Sunday, August 28, 2005

Puri Tantra Bungalows, Legian, Bali

Puri Tantra is managed by Yudhyana and his German born wife, Anita, who live in a big house at the road end of the incredibly long, thin property.

It has the great advantage of being only US$40 (A$50 or so) a night, and of having a little red door at the end of the path that leads straight onto Kuta beach where big breakers roll in tirelesslly, where you can rent a sunlounge and umbrella for a dollar or two, and where beer and soft drinks are sold at little stands.

Behind the beach is a great snaking line of restaurants. It is a quiet little place which affords its guests more privacy than its neighbours. It is simple, having no pool, no restaurant, no spa, no gift shop, and wants you to purchase nothing more than your stay. It has a homeliness about it. A simple but not really very good breakfast of chopped pineapple and banana, or papaya and black tea and black coffee is included in the tarriff we discovered after a few days, but there is a coffee shop right next door which sells croissants and espresso.

At the beach end, the restaurant (and pool, if you were sly enough) of the Niksoma are right next door, along with a line of other hotels' restaurants where you can eat for a few dollars overlooking the Indian Ocean. (At almost all of the resorts, you can go and have breakfast, or any other meal, at their restaurants, and it strikes me that staying in one of the simple and inexpensive places that abound, and eating in and enjoying the gardens of the resorts represents a very sensible approach.) Puri Tantra's gardens are pleasant enough but not candidates for inclusion in a coffee table book.

This place could be so good, but it has inexcusable failings. Everything is a bit dated now. The furniture is remarkably uncomfortable, and the dim lighting makes reading impossible. The bungalows are very dark all day long in fact, though the terraces are beautiful. Yudhyana and Anita are building a house and bungalows out in the rice fields of Canggu, the latest development zone, and that is their new project. I suspect they are just biding their time until the lease runs out, though that is not for a couple of years. The bungalows have kitchenettes which are a complete waste of space, furnished with a miscellany of only the most basic items. To do anything in them is unthinkable. The fridge keeps things cold, but most of the power points in our bungalow did not work, or not with an adaptor.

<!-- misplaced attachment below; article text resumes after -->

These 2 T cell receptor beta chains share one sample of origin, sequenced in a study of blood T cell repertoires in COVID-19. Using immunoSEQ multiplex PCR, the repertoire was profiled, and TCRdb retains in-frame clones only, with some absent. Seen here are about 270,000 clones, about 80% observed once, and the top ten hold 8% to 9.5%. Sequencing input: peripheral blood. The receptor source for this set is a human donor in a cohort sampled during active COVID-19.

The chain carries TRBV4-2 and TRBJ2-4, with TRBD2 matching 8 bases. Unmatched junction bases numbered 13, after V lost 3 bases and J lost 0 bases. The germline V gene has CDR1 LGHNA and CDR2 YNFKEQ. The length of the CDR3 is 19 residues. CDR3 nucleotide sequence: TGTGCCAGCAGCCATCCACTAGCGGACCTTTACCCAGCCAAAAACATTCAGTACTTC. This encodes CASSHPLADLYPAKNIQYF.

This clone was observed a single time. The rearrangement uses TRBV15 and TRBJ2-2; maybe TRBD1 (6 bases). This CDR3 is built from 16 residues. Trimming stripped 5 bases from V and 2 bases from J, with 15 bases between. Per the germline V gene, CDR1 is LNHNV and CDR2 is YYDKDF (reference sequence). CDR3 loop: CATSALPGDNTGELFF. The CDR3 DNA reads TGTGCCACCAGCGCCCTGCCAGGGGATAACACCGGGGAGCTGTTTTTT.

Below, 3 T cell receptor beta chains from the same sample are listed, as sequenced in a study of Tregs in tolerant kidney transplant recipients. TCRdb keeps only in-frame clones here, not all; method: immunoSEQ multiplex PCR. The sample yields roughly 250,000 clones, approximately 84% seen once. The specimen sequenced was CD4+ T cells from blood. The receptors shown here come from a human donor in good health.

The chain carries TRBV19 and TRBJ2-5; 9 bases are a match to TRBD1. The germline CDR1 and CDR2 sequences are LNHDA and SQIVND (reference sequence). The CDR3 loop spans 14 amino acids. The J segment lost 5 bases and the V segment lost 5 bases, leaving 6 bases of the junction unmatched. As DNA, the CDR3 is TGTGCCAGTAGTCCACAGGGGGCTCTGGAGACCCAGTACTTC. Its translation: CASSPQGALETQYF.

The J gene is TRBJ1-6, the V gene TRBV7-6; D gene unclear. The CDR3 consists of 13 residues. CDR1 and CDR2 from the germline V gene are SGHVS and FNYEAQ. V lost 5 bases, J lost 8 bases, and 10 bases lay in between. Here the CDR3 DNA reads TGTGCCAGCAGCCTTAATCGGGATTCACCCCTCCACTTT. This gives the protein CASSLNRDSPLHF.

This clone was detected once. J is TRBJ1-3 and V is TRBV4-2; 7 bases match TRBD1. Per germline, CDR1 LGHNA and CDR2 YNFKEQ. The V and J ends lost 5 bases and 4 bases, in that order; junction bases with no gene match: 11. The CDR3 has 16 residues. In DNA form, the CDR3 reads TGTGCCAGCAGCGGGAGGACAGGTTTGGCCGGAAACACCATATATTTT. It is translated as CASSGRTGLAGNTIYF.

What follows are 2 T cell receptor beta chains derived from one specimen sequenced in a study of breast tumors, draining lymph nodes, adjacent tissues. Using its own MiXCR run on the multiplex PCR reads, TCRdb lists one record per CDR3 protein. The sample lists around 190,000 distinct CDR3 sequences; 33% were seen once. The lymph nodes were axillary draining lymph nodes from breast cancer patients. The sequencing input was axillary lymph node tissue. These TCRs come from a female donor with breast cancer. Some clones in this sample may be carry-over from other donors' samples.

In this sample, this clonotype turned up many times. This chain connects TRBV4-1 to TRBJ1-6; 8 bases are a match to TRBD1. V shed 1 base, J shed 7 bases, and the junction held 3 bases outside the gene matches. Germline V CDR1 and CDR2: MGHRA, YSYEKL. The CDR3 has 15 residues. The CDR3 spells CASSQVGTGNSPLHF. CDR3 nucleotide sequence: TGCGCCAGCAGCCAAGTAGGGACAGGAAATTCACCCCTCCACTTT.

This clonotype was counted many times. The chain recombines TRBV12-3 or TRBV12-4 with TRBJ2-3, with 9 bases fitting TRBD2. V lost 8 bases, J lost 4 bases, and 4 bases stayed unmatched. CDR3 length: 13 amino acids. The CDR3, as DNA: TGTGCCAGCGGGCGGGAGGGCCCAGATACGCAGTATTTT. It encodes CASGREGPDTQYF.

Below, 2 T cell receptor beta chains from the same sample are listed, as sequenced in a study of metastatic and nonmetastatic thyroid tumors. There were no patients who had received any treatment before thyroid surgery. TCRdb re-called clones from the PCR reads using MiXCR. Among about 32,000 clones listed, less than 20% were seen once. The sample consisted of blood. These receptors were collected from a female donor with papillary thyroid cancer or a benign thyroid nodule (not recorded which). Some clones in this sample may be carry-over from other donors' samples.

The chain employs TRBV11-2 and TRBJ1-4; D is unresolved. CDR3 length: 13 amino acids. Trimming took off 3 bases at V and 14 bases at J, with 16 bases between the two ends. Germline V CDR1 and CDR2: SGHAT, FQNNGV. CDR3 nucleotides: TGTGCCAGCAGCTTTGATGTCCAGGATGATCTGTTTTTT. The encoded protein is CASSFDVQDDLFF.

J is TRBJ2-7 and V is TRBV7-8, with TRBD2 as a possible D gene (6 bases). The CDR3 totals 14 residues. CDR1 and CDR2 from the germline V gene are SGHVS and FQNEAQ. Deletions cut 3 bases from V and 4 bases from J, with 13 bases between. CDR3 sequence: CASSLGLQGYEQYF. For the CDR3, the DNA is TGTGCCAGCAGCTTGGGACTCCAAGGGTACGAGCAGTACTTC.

Things I like about Bali

Hens, roosters, rooster baskets, piglets, geckos, gecko noises, frog noises, sunsets, dusk, coconut palms, the silhouette of coconut palms at dusk, things made from coconut palms, coconut, coconut juice, freshly grated coconut, dogs with teats, mangosteens, kretek, shrimp paste, the tar that accumulates after years of burning mosquito coils, the smell of mosquito coils, mosquito nets, incense, pigs, different cows, fences made of trees, bougainvillea, hibiscus, ginger, cloves, dragonflies, frangipani, rice paddies, rice, bamboo, alang-alang thatch, palm sugar, brem (rice wine), kecap manis, things steamed in banana leaves, ducks, the prevalence of motorbikes, tamarind and lotus.

Wednesday, August 03, 2005

Terror threat not halting tourism |

Terror threat not halting tourism |

This is an interesting article about the decreasing effect of terrorist incidents on tourist industries.